May 21, 2024

‘Click Interview’ with Egoist: ‘I Was Always Intrigued In More Complex Alternative ‘Body’ Music’

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Polish musician Kuba Włodarski set up Egoist around 2002/2003 as a solo Electro-Industrial music project. A self-released demo CD came to light in 2004, and was followed by live gigs. In 2008 Kuba had the pleasure to collaborate with ‘Jan Siuta Art Gallery’ in Krakow, which resulted in the “Phazes”-album; Industrial-Ambient music to accompany cycle of exhibitions: “Ritual, Rhythm, Harmony”. In 2020 the digital version of the album “Breaking Moment” got released by Slovak label Aliens Production and followed by a limited physical release in 2021. The album is clearly appealing for lovers of Canadian EBM reminding Front Line Assembly. The album is a well-crafted and sophisticated work. Recently the digital remix album “Phantoms” has been released on Aliens Production as well.  

(Courtesy by Inferno Sound Diaries)

Q: Egoist is an ‘older’ project, which has been reactivated, right? Can you tell us how you got involved with music and what kind of music/sound did you wanted to create with Egoist?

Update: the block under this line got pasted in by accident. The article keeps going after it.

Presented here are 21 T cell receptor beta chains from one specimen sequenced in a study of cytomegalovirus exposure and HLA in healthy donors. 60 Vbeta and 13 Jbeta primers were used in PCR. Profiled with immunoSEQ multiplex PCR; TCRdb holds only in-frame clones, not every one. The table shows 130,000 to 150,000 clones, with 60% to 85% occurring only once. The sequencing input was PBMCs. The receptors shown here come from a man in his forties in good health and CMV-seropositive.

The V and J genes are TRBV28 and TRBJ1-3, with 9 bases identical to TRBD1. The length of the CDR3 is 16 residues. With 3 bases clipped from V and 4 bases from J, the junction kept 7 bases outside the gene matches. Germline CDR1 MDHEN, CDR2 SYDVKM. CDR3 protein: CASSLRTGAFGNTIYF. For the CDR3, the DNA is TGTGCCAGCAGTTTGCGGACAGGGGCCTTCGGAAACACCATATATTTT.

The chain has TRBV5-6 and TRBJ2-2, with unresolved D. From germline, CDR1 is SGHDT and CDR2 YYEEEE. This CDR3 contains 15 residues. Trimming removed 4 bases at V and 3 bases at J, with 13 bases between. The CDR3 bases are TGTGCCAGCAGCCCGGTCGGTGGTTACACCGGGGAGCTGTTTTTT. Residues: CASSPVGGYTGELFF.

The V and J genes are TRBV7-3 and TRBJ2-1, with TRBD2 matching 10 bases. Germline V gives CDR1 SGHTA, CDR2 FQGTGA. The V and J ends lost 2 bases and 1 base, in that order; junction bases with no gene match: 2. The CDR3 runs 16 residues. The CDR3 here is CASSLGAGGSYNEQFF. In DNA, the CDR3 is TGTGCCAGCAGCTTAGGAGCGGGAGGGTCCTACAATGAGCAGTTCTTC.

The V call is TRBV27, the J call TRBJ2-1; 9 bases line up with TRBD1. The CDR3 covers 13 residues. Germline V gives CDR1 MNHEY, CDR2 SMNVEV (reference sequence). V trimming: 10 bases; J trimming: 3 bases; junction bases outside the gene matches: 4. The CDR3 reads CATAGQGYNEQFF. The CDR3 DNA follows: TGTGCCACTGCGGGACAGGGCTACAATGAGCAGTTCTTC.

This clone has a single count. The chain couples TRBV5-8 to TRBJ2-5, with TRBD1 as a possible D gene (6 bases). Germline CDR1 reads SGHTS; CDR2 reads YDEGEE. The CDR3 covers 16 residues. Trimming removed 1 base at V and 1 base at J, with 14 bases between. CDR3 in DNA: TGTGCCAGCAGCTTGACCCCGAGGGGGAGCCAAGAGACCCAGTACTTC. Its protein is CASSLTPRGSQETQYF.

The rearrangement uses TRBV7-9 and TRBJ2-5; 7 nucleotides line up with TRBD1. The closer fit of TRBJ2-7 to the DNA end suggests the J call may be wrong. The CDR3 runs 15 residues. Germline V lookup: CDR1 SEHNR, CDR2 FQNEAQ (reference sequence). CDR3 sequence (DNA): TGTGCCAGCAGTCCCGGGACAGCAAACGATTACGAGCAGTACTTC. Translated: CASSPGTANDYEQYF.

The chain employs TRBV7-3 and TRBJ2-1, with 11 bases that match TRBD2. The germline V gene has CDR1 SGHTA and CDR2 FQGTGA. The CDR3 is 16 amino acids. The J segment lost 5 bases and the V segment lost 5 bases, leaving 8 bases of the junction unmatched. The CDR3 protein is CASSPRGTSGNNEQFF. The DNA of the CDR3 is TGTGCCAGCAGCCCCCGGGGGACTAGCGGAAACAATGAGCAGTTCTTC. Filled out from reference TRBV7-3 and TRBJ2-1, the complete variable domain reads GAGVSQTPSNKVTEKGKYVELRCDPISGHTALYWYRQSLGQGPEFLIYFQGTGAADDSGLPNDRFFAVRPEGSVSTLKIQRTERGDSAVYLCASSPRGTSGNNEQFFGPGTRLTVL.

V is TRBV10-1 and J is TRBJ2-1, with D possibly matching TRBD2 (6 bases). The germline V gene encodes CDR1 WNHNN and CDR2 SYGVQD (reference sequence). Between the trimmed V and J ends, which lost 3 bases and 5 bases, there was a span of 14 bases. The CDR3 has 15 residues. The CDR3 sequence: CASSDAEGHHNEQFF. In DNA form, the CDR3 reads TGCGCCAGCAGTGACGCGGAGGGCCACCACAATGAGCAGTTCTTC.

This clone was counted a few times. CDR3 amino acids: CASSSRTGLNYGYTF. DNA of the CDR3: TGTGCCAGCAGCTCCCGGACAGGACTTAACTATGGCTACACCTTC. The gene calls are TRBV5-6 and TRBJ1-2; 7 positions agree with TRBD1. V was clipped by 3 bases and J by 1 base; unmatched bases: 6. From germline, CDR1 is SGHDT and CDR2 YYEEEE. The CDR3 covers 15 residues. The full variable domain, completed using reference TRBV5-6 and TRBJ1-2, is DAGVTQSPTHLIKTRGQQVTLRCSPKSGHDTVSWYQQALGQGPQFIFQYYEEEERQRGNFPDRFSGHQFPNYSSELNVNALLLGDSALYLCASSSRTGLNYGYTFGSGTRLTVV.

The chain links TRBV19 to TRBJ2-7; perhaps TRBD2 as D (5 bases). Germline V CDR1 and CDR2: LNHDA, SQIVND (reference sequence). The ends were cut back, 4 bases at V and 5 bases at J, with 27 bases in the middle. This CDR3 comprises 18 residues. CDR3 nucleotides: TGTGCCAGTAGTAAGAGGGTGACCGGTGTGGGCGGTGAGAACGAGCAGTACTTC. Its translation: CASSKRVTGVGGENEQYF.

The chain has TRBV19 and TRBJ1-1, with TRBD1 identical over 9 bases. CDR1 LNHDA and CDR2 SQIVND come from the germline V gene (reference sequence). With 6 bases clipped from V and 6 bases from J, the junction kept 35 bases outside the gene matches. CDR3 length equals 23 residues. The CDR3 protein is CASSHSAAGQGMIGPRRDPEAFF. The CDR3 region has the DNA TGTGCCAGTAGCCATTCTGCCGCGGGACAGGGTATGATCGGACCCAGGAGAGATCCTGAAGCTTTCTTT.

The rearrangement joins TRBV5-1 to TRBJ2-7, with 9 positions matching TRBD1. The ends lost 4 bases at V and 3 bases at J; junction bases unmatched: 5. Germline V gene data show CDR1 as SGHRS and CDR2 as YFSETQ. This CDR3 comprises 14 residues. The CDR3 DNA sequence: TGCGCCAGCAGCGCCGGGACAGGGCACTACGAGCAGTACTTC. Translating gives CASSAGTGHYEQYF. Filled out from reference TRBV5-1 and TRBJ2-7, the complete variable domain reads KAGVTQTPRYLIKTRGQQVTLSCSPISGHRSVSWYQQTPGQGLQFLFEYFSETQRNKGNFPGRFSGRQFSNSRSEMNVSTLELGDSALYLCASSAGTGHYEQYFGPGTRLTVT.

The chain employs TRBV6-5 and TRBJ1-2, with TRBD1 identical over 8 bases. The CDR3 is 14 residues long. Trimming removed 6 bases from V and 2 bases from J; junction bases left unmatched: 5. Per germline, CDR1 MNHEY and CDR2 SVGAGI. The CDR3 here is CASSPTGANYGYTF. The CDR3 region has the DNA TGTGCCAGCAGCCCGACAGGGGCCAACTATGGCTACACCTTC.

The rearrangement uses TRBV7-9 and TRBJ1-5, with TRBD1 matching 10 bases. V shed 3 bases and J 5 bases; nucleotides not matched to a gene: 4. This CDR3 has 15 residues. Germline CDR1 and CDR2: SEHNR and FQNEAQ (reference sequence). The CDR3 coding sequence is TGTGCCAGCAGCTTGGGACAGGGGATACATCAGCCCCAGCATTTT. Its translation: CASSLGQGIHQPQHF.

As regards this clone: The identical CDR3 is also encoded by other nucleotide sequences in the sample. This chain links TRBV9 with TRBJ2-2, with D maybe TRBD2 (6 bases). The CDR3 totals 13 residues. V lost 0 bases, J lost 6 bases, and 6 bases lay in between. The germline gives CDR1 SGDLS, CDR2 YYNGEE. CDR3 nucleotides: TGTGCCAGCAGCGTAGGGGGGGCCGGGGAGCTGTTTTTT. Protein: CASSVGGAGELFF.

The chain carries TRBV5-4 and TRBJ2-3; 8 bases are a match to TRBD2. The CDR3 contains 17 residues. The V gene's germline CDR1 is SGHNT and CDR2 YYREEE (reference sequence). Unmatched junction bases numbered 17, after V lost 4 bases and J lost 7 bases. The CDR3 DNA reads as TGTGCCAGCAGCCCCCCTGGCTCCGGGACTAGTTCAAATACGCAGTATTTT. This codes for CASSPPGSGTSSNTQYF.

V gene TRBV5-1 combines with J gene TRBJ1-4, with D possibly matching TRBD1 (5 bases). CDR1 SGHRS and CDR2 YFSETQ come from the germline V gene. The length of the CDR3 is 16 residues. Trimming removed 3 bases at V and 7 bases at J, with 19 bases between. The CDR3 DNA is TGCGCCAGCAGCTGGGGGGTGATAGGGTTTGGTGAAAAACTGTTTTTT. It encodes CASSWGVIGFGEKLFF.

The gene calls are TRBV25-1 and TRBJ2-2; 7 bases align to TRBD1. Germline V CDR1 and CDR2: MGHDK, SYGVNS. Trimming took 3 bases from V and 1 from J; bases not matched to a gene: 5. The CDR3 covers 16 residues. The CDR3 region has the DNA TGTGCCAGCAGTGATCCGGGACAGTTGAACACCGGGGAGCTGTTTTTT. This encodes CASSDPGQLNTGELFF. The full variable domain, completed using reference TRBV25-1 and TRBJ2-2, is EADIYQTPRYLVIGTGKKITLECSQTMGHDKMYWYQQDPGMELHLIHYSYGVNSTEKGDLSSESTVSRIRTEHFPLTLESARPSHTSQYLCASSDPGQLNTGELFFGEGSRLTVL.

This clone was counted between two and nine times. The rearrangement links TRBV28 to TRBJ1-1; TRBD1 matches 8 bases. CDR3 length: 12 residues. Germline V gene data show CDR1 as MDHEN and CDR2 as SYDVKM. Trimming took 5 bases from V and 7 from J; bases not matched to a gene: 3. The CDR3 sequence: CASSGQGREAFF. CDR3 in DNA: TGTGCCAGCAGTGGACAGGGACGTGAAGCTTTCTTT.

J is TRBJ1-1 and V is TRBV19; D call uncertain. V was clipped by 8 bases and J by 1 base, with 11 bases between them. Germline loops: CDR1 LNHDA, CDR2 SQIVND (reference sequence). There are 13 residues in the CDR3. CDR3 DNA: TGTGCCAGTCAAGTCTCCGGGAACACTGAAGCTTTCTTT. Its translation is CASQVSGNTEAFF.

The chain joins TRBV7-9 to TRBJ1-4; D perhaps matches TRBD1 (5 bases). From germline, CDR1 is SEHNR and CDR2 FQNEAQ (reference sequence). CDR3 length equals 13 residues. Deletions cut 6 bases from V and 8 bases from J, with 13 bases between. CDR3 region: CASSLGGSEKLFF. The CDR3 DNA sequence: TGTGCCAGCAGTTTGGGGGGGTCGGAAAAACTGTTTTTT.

Kuba: Egoist is an old project indeed, but it was rather hibernated than abandoned… I was always involved in doing music, but even when I was working in some cooperative projects covering slightly different musical stylistics, I was always keeping Egoist in back of my mind, and was composing ‘Egoist’ songs –slowly but surely…

Q: Your sound is clearly driven by EBM influences reminding Front Line Assembly. What’s your perception of EBM and what’s the impact of Frontline Assembly and other sources of inspiration on your own music? How do you transpose these influences into an own sound?

Kuba: I always had a soft spot for Canadian Electro-Industrial music. Skinny Puppy, Numb, early Psyche and of course Front Line Assembly. What kept me interested, especially in Skinny Puppy and FLA, was the complexity of their sound, attention to almost every detail that emerges in the background, helping to create rich, evolving sonic atmospheres. As to the FLA –in my early stuff I might have been under too much influence regarding song structures, etc., it seems, however, that I managed to broke off that convention as you may hear in more recent songs.

I really appreciated, but was never too carried away by classic European EBM bands such as Front 242, DAF or Nitzer Ebb. I was always intrigued in more complex alternative ‘body’ music – like Haujobb, Gridlock as well as classic industrial acts.

Q: Tell us a bit more about the re-release of “Breaking Moment”, which was originally (self)-released in 2004 as an EP. And what can say about the extra songs?